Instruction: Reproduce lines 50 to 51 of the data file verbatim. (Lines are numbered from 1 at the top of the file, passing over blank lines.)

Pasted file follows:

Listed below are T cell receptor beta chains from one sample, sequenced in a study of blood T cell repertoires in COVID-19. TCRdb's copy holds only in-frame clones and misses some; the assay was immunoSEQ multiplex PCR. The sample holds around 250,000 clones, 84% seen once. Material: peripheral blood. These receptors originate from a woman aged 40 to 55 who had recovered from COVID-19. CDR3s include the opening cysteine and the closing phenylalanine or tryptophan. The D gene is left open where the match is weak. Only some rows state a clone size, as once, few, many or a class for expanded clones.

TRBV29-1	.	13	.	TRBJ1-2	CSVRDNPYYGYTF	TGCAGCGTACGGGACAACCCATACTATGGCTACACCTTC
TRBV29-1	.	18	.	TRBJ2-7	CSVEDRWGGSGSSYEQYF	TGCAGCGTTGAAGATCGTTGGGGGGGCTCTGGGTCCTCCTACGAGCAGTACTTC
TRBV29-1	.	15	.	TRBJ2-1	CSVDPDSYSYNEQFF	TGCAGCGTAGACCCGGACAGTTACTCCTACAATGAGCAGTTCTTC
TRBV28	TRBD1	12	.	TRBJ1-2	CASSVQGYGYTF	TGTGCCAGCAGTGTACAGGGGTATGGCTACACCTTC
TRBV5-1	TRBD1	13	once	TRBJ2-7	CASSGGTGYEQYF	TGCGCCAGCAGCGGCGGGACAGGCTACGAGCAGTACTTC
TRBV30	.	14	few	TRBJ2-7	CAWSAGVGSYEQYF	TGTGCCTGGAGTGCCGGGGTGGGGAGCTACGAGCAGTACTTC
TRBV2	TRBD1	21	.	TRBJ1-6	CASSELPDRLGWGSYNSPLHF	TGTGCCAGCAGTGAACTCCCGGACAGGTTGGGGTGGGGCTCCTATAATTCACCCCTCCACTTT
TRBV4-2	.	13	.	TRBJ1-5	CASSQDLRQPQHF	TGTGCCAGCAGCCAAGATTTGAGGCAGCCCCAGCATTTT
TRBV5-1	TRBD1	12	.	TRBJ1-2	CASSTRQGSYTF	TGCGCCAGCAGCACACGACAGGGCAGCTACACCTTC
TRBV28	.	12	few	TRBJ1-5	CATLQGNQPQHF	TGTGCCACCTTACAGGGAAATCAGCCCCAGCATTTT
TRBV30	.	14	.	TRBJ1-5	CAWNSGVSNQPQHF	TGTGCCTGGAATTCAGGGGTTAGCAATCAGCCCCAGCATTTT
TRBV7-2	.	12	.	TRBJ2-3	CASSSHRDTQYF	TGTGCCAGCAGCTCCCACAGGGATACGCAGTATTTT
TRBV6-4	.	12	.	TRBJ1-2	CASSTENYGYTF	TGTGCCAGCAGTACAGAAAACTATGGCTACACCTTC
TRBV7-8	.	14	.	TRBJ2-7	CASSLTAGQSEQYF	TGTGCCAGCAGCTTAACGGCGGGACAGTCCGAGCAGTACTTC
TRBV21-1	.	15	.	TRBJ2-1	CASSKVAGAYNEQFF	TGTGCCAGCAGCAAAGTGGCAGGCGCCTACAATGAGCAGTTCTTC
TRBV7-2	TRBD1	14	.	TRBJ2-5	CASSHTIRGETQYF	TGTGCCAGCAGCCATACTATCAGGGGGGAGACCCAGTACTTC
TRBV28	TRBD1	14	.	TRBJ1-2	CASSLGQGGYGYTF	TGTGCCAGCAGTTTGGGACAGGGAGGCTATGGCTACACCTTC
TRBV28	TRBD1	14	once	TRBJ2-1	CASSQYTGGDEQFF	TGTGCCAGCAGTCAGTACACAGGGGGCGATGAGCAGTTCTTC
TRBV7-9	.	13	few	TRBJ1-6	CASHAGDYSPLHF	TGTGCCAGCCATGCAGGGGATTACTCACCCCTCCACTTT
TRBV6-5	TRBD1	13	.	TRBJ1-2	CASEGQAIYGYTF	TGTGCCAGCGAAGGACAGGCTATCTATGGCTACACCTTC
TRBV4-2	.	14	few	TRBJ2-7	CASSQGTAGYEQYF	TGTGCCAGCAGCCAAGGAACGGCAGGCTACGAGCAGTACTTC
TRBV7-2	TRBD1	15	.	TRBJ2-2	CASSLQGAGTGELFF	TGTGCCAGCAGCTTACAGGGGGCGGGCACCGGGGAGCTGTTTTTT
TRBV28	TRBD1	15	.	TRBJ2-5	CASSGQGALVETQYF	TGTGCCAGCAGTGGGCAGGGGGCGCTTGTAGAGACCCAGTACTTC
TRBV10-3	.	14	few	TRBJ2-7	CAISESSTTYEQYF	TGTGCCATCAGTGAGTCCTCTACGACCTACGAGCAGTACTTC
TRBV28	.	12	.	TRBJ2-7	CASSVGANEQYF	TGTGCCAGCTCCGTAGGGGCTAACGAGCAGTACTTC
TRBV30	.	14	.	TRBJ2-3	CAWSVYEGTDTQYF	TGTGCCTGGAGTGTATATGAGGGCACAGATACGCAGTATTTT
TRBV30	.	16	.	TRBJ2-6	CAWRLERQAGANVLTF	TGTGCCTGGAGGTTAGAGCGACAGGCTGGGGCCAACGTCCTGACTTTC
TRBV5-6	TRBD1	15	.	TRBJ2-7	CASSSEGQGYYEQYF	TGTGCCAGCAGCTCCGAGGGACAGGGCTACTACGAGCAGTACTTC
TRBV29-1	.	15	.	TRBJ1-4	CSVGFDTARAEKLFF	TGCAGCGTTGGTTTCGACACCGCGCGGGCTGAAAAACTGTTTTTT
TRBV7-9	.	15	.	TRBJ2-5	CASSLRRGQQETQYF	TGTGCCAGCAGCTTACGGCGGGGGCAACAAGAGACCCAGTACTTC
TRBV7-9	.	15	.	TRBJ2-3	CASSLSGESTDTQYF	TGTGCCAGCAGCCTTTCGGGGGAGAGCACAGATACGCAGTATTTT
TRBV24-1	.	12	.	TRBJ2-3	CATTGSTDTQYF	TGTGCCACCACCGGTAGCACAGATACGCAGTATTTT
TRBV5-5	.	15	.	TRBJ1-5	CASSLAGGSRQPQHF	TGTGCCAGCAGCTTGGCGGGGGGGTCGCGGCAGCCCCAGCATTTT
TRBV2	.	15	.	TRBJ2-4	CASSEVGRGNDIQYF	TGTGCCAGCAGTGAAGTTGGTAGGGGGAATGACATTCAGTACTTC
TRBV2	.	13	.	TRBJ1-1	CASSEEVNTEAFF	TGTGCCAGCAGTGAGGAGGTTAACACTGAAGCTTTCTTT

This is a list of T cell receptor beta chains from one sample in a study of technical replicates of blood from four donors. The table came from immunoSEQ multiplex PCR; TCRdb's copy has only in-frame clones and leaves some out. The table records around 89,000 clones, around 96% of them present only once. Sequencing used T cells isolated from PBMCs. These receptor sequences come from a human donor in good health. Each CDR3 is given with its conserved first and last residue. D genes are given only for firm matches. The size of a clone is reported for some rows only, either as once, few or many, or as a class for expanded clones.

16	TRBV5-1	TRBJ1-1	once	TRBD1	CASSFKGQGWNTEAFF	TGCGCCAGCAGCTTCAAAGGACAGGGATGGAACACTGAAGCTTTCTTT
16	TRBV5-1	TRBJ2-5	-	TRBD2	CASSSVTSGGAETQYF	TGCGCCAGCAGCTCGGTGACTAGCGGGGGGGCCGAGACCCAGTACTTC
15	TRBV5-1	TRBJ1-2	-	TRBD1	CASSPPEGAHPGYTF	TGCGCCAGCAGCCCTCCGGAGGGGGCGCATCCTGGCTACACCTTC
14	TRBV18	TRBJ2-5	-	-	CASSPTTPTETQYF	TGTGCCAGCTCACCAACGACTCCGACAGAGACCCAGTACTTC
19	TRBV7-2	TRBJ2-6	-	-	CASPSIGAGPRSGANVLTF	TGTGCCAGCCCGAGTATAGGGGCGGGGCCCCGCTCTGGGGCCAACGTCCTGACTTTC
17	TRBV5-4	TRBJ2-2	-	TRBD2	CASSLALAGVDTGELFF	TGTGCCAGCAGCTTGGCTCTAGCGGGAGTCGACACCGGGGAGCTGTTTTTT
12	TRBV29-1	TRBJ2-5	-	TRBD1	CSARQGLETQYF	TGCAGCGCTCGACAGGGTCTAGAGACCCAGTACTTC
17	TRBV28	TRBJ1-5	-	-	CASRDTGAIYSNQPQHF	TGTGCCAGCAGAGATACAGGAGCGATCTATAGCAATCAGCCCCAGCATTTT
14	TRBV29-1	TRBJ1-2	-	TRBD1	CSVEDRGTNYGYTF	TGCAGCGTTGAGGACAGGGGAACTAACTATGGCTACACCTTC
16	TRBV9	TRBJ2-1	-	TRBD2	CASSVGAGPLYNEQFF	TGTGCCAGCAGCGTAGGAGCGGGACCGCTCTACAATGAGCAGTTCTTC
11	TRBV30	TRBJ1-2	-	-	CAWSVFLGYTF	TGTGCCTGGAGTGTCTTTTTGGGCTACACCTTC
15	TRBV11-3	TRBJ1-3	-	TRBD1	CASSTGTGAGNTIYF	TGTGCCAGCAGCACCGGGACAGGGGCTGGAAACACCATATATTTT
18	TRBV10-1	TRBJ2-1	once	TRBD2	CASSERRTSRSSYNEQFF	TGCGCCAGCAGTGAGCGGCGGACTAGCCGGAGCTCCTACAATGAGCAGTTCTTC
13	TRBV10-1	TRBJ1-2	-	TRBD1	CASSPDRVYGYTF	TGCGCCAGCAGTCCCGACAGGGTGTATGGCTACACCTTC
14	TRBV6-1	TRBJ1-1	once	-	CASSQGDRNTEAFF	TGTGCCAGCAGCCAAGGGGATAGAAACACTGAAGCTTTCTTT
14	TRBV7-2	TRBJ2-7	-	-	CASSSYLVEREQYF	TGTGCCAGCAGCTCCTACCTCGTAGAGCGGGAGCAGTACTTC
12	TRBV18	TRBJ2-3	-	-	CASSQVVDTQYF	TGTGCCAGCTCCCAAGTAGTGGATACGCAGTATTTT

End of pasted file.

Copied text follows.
18	TRBV10-1	TRBJ2-1	once	TRBD2	CASSERRTSRSSYNEQFF	TGCGCCAGCAGTGAGCGGCGGACTAGCCGGAGCTCCTACAATGAGCAGTTCTTC
13	TRBV10-1	TRBJ1-2	-	TRBD1	CASSPDRVYGYTF	TGCGCCAGCAGTCCCGACAGGGTGTATGGCTACACCTTC